Zim migrant workers seek Ramaphosa intervention

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BY TATIRA ZWINOIRA
ZIMBABWEAN migrant workers in South African yesterday said Pretoria should put its promise to protect them from xenophobic attacks into action.

Zimbabwe Exiles Forum chairperson Gabriel Shumba told NewsDay Business that they had been unsettled by instability in South Africa, one of several countries where Zimbabwe’s economic refugees have settled.

“We are increasingly alarmed because threats, harassment, intimidation, discrimination and unlawful dismissals of Zimbabweans from workplaces are increasing,” Shumba said.

“We are thus heartened to hear the Labour minister (in South Africa) cautioning that it is unlawful for ordinary citizens to visit places of employment to engage in lawlessness and disruption.

“Having said that, we believe that rhetoric without action means nothing to those who are at the receiving end of xenophobia in South Africa. We also want to state that more needs to be done to confront institutionalised discrimination in hospitals and other
institutions.

“The time has come for all our leaders in the region, including (South African President Cyril) Ramaphosa, to be candid about this scourge and take preventive measures.”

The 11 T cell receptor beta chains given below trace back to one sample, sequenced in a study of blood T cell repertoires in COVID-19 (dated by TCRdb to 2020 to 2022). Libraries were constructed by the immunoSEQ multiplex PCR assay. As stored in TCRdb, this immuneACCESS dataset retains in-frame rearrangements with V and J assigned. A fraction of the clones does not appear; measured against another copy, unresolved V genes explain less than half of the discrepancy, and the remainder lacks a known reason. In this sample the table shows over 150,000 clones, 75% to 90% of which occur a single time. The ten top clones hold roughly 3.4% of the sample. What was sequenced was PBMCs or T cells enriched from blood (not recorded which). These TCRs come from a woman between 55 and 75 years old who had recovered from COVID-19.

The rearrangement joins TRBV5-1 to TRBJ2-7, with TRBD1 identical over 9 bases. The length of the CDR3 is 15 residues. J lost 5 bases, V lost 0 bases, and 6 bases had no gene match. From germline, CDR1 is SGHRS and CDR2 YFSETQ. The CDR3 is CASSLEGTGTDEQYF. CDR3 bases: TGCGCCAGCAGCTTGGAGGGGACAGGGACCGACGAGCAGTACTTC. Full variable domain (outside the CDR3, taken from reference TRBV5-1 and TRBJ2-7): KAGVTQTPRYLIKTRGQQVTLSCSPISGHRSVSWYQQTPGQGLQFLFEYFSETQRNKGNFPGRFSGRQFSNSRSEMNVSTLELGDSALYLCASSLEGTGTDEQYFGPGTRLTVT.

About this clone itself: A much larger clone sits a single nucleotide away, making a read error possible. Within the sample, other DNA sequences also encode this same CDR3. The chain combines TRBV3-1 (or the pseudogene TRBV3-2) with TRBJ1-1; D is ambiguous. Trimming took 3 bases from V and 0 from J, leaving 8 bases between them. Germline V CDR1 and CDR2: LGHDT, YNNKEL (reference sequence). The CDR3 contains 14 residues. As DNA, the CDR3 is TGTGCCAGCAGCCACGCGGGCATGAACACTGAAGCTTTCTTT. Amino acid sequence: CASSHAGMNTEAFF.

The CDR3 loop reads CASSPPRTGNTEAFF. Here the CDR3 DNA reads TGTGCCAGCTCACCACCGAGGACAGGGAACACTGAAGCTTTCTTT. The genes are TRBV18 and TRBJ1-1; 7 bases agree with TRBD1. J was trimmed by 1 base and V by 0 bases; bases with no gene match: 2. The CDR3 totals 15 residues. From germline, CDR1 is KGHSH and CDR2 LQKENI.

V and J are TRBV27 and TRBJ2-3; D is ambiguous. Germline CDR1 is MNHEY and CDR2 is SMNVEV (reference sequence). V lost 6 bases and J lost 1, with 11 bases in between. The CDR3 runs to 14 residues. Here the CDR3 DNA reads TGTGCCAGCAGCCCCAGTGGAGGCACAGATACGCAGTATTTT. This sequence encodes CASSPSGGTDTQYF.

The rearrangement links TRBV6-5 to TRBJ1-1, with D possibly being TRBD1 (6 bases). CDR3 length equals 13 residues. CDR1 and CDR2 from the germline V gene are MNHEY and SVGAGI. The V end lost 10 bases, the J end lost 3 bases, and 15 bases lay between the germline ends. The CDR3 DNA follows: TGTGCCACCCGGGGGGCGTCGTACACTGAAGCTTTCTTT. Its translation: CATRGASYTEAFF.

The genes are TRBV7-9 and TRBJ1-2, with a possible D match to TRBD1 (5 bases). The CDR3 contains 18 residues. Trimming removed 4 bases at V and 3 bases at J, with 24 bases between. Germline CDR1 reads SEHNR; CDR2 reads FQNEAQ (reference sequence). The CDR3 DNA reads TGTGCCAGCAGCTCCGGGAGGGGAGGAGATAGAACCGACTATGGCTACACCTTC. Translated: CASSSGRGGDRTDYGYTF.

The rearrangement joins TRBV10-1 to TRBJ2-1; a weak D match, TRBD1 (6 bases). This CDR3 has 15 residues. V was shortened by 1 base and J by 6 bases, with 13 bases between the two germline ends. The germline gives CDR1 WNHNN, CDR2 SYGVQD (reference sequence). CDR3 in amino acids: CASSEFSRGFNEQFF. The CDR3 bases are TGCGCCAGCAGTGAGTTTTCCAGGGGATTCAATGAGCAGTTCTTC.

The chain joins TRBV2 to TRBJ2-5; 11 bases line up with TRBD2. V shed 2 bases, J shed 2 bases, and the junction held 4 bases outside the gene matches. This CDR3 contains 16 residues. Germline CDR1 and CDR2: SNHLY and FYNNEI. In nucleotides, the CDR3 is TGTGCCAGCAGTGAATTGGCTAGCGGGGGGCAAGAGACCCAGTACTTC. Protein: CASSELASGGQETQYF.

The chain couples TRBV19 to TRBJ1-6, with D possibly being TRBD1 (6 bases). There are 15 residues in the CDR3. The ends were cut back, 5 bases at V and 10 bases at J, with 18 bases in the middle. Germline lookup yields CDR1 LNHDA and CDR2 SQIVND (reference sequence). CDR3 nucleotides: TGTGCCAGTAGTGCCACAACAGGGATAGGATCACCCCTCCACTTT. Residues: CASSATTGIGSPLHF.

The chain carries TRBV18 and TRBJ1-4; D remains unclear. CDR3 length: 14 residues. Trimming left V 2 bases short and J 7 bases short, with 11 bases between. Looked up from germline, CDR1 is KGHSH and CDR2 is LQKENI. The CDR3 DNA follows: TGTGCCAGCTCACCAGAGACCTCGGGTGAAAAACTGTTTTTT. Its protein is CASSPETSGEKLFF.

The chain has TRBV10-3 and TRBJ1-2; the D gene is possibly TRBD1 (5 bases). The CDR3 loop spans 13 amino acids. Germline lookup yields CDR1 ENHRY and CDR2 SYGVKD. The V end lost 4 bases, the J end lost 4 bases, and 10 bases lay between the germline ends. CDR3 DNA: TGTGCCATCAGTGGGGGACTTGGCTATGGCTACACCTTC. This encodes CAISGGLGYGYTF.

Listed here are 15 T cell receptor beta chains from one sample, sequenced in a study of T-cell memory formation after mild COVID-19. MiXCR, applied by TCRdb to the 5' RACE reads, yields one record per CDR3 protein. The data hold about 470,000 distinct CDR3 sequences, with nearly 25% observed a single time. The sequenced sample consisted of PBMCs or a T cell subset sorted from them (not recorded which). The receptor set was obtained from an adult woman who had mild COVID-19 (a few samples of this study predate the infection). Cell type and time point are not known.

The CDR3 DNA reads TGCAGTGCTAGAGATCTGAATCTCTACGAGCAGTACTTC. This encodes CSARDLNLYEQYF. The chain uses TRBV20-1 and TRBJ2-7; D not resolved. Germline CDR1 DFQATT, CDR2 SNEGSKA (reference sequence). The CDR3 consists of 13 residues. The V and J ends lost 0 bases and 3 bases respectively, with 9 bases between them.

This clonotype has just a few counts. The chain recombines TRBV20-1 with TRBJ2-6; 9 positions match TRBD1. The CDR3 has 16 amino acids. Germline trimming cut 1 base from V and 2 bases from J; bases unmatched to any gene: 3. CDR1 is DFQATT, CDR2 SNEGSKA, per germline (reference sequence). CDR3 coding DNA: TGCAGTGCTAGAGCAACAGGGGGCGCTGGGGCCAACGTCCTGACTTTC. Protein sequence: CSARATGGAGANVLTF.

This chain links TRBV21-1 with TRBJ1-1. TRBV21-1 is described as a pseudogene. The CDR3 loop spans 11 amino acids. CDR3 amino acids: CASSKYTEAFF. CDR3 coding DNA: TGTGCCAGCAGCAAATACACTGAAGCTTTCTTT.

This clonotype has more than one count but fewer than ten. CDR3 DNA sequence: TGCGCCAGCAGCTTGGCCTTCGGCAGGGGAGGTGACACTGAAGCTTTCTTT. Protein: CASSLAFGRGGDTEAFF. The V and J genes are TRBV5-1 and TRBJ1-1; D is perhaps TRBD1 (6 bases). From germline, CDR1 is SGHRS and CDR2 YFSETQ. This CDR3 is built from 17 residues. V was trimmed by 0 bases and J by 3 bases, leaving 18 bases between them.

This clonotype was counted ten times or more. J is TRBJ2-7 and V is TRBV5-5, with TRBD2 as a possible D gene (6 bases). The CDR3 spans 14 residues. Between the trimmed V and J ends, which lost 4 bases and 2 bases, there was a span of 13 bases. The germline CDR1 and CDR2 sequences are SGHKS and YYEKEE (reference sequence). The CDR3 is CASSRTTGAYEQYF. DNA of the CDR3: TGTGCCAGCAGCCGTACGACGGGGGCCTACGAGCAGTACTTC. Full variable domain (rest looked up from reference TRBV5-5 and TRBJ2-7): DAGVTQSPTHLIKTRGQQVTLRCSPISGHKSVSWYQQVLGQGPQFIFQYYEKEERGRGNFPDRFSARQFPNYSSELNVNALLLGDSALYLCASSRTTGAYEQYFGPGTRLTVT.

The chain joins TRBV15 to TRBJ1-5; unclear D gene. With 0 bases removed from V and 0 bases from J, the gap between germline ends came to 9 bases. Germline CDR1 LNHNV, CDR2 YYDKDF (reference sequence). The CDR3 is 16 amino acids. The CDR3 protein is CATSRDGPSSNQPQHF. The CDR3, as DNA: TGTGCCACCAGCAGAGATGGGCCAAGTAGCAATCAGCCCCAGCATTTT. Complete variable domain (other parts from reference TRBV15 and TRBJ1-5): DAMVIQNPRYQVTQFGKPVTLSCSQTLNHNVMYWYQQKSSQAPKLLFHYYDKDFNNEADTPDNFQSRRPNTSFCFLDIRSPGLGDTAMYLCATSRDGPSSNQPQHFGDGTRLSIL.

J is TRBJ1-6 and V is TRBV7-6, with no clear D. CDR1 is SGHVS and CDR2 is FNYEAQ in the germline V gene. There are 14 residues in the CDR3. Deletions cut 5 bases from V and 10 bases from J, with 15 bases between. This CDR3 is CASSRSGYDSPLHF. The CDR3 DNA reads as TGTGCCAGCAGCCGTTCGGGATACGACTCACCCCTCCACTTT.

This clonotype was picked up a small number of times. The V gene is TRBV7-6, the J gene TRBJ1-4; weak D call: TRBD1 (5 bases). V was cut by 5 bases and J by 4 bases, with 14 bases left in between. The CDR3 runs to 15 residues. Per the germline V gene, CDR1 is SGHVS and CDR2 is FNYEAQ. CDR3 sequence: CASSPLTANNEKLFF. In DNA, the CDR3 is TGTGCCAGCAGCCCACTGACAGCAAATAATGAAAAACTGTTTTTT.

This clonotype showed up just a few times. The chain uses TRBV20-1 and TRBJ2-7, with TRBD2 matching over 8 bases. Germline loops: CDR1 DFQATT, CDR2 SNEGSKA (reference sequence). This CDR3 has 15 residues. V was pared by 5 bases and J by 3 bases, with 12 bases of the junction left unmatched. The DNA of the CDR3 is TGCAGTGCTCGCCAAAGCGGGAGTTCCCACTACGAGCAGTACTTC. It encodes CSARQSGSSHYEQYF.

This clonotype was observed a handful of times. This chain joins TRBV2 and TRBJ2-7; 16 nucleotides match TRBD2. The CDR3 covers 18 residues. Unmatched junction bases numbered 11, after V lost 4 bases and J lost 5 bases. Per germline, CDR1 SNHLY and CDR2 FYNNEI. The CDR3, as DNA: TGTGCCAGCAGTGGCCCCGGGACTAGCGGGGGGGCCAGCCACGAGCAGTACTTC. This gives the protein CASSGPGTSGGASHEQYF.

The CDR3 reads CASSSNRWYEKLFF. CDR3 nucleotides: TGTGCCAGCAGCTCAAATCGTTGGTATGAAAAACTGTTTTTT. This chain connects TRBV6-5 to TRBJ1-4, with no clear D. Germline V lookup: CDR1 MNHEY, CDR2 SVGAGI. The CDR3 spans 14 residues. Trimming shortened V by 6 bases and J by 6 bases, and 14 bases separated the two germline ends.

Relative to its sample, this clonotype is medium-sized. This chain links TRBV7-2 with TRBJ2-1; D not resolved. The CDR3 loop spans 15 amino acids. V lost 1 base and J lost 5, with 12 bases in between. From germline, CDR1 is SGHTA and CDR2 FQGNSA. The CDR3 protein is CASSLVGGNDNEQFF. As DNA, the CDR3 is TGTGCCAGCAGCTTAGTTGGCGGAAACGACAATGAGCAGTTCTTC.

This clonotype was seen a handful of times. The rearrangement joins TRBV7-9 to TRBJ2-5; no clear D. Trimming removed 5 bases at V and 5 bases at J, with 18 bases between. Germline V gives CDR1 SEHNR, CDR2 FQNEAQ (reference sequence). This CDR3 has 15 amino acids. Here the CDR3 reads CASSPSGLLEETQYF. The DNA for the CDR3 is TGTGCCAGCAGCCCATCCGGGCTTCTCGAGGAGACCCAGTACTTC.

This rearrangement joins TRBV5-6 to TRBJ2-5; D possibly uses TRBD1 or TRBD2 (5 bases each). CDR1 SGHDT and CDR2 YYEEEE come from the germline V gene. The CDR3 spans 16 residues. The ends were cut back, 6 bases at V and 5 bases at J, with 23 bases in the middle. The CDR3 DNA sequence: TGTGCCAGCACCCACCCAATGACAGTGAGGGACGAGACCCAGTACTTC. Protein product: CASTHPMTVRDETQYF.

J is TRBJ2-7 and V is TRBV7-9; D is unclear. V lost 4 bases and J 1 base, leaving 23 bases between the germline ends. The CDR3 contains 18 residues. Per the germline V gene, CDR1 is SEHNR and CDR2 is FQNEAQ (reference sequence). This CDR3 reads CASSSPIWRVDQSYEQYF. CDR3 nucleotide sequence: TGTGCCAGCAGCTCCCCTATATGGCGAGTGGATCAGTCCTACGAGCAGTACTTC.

As Zimbabwe’s socio-economic situation continues to deteriorate, underpinned by a depreciating currency and inflation, many Zimbabweans have been leaving the country to seek better opportunities in South Africa, joining others who have left since 2000.

However, there has been growing anger among South Africans that Zimbabweans have been shutting them out of jobs, leading to renewed threats of xenophobia.

The South African government has given Zimbabweans up to the end of this year to regularise their stay in that country following expiry of the Zimbabwe Exemption Permit regime last month.

At the end of the grace period, those would not be eligible to stay in the region’s biggest economy will be required to return to Zimbabwe.

The decision has triggered uncertainty among the migrants, who fear that they will struggle to find jobs or start businesses on their return.

“We have teamed up with more than 80 organisations, including South African ones, churches and labour to carry out awareness campaigns” Shumba said.

“We are also lobbying the government to take action before it’s too late. We have also made the call that a stakeholders’ meeting be held urgently.”

The Zimbabwean embassy in South Africa said it had received reports of “disturbing events” that affected the country’s nationals in parts of Johannesburg and Liphalale an area in Limpopo province.

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